Mondo grass is an ornamental grass that is also called monkey grass and Ophiopogon japonicus. It's evergreen, with ½ inch wide blades, it grows to 16 inches tall (depending on the variety) and does well in USDA climate zones 5 through 9. It has small, insignificant flowers during summer that are white with a hint of lavender. It makes a good groundcover and serves well in border areas of pathways and stepping stones. You don't need to mow mondo grass, so it makes a good shade-loving lawn under larger trees.
Growing Mondo Grass
Prepare your planting area by thoroughly weeding it. If you apply a balanced fertilizer to the area before you plant, it will encourage weed seeds to germinate, making it easier to eliminate them. The University of Hawaii recommends half a pound of nitrogen per 1000 square feet of planting area. Water the area well for two weeks and then pull weeds or apply an herbicide.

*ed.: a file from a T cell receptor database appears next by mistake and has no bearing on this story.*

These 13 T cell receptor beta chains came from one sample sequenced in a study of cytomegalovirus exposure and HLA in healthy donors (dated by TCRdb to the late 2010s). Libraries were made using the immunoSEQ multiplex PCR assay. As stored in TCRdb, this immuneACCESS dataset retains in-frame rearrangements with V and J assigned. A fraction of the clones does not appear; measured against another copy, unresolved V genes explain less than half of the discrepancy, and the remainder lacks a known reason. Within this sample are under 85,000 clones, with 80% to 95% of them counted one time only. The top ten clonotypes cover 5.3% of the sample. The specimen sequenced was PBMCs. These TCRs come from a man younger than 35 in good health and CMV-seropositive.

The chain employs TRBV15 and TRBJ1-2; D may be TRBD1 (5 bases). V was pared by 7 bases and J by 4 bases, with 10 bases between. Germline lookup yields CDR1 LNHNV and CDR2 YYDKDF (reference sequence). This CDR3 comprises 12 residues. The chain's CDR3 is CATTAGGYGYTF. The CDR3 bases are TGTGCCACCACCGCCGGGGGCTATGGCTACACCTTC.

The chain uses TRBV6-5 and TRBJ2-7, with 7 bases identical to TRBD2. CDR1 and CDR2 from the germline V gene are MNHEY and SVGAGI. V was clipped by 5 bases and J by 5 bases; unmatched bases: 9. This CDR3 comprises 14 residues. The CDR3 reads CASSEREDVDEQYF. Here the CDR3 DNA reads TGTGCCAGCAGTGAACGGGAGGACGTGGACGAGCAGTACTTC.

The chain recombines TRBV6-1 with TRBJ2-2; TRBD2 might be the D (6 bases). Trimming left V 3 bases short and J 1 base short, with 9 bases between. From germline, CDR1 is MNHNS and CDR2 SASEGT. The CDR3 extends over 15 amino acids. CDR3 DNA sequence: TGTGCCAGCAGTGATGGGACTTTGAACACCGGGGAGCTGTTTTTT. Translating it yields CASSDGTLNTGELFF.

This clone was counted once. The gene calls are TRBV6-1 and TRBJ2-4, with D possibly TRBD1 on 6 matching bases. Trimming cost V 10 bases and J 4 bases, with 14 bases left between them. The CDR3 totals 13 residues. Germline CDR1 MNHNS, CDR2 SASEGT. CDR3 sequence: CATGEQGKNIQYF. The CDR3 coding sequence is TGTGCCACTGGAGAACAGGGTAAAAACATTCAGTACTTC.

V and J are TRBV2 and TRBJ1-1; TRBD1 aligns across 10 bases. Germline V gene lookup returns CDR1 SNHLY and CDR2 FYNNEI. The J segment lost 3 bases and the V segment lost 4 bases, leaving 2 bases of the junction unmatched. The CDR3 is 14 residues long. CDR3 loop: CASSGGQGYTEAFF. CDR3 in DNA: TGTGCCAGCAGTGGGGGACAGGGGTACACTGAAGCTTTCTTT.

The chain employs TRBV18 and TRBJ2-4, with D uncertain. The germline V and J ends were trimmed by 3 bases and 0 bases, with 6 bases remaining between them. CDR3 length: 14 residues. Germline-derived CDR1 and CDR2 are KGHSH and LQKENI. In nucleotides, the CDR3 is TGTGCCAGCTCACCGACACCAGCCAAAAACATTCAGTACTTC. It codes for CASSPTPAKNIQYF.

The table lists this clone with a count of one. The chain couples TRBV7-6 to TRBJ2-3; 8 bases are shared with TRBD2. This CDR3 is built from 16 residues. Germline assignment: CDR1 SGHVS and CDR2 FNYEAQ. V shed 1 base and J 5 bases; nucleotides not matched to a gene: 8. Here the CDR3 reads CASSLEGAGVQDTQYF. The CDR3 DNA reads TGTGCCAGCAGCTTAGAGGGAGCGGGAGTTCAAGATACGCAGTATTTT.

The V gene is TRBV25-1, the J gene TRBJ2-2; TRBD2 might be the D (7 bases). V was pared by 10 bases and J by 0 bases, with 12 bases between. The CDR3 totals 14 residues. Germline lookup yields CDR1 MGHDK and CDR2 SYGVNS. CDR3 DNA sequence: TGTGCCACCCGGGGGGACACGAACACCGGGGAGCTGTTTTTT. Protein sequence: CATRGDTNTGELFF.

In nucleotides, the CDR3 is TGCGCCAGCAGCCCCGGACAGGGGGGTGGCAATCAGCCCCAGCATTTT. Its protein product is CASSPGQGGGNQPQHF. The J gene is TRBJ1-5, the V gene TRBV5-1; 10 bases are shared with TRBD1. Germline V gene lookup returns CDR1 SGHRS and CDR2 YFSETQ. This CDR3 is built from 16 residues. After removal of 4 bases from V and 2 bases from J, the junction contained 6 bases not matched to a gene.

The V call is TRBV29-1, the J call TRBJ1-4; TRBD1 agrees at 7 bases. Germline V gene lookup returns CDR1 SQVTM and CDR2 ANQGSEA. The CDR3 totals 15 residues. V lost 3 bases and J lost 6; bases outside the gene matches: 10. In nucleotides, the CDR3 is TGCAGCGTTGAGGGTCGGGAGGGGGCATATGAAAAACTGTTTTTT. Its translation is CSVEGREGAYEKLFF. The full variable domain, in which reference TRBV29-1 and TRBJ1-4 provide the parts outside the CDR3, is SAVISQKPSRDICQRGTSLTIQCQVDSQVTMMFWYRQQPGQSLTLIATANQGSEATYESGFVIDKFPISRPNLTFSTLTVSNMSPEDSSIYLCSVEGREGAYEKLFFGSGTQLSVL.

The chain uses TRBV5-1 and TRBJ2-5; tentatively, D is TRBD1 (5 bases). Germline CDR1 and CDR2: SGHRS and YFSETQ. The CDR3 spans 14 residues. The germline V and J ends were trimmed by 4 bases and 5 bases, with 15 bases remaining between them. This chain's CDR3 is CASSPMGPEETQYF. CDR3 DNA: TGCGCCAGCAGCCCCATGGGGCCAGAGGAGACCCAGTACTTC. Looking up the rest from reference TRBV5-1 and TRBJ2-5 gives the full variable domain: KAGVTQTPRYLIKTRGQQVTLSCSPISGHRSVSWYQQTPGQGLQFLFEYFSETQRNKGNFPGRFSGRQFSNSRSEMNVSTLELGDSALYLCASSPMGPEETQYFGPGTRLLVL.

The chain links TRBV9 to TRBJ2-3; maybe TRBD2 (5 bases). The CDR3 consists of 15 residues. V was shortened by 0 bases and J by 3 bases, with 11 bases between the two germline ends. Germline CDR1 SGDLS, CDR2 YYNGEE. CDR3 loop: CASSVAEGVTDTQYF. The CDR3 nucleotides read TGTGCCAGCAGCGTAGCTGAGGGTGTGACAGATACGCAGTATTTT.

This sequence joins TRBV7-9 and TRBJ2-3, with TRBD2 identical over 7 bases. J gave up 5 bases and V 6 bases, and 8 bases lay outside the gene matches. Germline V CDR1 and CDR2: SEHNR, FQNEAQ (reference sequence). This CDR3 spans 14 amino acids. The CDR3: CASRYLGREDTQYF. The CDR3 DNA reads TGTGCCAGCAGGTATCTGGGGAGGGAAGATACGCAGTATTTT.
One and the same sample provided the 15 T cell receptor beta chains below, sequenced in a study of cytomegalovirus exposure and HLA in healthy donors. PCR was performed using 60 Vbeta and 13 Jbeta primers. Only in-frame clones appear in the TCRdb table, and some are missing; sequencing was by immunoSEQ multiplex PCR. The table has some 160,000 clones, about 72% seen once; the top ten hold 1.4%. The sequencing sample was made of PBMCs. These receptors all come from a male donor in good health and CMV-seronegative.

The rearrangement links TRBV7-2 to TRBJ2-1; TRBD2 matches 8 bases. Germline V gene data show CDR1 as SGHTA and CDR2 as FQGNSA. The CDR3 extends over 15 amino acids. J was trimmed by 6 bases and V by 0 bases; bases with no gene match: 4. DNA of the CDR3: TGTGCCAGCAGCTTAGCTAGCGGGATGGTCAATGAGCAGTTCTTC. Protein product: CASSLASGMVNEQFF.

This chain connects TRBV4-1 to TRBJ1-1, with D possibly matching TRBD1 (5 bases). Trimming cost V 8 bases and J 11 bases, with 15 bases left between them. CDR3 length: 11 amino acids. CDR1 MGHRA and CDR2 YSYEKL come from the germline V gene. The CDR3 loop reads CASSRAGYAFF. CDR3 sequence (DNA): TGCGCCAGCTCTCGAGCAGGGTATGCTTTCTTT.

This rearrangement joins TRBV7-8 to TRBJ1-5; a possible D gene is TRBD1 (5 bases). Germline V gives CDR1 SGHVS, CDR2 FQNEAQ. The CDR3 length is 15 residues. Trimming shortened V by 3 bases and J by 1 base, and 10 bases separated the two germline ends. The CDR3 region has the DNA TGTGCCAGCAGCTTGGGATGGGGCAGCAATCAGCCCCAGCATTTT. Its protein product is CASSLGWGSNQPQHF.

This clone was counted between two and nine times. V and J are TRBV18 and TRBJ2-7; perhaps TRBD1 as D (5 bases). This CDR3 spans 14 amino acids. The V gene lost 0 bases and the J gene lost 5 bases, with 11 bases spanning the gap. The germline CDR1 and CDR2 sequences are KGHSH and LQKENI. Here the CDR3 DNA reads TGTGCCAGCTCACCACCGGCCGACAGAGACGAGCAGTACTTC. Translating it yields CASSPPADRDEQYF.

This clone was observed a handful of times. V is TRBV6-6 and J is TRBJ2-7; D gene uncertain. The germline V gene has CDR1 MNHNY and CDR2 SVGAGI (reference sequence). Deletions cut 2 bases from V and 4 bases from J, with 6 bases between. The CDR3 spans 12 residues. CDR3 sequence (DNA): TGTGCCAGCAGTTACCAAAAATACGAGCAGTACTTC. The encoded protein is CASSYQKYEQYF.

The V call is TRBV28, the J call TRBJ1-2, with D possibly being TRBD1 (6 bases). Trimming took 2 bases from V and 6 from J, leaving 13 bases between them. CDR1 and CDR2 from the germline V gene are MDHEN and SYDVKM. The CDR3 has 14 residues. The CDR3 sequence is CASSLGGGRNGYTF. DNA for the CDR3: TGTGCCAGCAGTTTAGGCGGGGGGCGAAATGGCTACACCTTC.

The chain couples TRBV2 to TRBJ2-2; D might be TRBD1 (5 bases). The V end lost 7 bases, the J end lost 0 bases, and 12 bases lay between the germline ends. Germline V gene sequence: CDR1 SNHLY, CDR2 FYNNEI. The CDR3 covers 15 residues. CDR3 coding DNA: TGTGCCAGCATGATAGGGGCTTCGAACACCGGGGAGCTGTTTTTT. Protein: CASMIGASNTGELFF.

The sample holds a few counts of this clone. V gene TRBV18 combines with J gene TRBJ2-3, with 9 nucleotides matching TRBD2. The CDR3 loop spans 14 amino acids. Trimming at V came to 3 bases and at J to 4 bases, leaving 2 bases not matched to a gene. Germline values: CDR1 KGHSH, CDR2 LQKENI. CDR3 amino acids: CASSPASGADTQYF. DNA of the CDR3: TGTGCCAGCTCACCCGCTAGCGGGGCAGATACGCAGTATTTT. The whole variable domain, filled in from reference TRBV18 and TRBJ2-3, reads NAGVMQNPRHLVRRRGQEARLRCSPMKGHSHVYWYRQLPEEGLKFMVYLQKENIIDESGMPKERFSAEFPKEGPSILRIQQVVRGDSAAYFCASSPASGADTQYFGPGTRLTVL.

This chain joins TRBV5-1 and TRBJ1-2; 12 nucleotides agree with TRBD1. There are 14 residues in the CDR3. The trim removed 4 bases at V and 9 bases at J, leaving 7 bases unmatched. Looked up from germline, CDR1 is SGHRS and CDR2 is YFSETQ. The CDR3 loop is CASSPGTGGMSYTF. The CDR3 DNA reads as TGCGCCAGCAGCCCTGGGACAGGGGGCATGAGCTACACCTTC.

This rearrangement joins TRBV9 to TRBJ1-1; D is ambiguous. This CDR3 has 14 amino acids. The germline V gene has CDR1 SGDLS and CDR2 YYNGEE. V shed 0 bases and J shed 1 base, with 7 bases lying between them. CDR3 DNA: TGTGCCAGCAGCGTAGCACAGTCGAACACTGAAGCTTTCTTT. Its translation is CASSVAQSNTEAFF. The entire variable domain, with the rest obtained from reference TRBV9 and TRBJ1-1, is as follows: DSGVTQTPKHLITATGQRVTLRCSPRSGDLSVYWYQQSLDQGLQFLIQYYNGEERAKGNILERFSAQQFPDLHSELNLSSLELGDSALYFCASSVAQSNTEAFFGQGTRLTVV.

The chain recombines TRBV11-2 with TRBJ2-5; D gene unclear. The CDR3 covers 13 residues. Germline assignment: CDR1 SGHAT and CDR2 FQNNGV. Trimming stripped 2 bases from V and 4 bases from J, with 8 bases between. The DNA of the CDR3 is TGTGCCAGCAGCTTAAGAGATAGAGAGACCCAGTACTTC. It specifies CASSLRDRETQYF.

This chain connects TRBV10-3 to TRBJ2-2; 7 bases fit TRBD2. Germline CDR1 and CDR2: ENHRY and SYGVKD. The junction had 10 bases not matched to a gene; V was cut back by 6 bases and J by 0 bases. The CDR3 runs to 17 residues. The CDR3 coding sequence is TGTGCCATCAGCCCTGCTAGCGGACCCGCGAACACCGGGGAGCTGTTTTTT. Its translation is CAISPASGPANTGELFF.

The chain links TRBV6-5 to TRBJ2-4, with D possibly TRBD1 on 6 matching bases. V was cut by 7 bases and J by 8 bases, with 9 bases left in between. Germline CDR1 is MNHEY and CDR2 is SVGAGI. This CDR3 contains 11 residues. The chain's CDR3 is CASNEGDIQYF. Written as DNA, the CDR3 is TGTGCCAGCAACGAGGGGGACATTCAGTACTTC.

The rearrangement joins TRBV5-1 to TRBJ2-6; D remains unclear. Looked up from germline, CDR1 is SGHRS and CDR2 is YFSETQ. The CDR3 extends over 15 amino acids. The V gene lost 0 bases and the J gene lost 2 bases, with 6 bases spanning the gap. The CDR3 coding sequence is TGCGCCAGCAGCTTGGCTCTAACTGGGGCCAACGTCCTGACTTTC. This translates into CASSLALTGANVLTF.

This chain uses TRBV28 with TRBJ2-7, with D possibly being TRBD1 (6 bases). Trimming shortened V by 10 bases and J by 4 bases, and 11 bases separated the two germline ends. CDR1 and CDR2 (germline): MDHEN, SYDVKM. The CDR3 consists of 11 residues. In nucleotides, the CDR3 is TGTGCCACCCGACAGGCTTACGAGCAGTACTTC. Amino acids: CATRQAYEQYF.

Cultivate the area with the balanced fertilizer by digging it into the soil five or six inches deep. You can also add compost and other amendments at this time. Rake the area and continue to water it for two more weeks---watch for more weed seedlings and remove them if they sprout.
Plant clumps of mondo grass four to 12 inches apart in a shady or partly shady area that has regular, moist soil. Be sure to cover all roots and rhizomes well, but don't plant the crowns too deeply. Avoid walking over the area or otherwise disturbing your newly planted mondo grass for at least two weeks.
Cut back dead and damaged leaves with garden snips or scissors in early spring if needed. Try to do this before the mondo grass begins sending out new growth so you don't damage it.
Treat fungal diseases such as anthracnose by cutting off affected leaves and spraying with sulfur or another fungicide.